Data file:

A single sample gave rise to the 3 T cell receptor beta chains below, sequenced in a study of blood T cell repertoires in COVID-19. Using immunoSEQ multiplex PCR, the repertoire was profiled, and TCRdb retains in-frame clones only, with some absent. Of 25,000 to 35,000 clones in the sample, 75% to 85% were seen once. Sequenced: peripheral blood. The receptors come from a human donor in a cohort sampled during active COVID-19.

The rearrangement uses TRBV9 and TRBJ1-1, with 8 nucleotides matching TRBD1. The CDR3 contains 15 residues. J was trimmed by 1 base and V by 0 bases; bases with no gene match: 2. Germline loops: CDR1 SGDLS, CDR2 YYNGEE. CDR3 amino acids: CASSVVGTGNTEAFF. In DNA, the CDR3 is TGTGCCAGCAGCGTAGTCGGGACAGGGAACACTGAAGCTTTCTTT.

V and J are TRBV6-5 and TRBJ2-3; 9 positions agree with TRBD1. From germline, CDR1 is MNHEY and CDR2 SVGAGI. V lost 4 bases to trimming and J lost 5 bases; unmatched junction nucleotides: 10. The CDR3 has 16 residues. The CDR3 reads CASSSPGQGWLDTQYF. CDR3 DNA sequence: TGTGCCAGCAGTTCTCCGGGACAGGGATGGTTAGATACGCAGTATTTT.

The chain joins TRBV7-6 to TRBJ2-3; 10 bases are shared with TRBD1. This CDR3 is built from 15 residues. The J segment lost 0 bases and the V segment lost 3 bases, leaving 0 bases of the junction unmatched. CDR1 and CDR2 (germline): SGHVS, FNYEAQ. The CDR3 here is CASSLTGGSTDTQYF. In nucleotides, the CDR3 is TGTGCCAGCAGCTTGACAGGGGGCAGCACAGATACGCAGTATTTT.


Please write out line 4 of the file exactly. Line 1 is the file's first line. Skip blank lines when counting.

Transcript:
The chain joins TRBV7-6 to TRBJ2-3; 10 bases are shared with TRBD1. This CDR3 is built from 15 residues. The J segment lost 0 bases and the V segment lost 3 bases, leaving 0 bases of the junction unmatched. CDR1 and CDR2 (germline): SGHVS, FNYEAQ. The CDR3 here is CASSLTGGSTDTQYF. In nucleotides, the CDR3 is TGTGCCAGCAGCTTGACAGGGGGCAGCACAGATACGCAGTATTTT.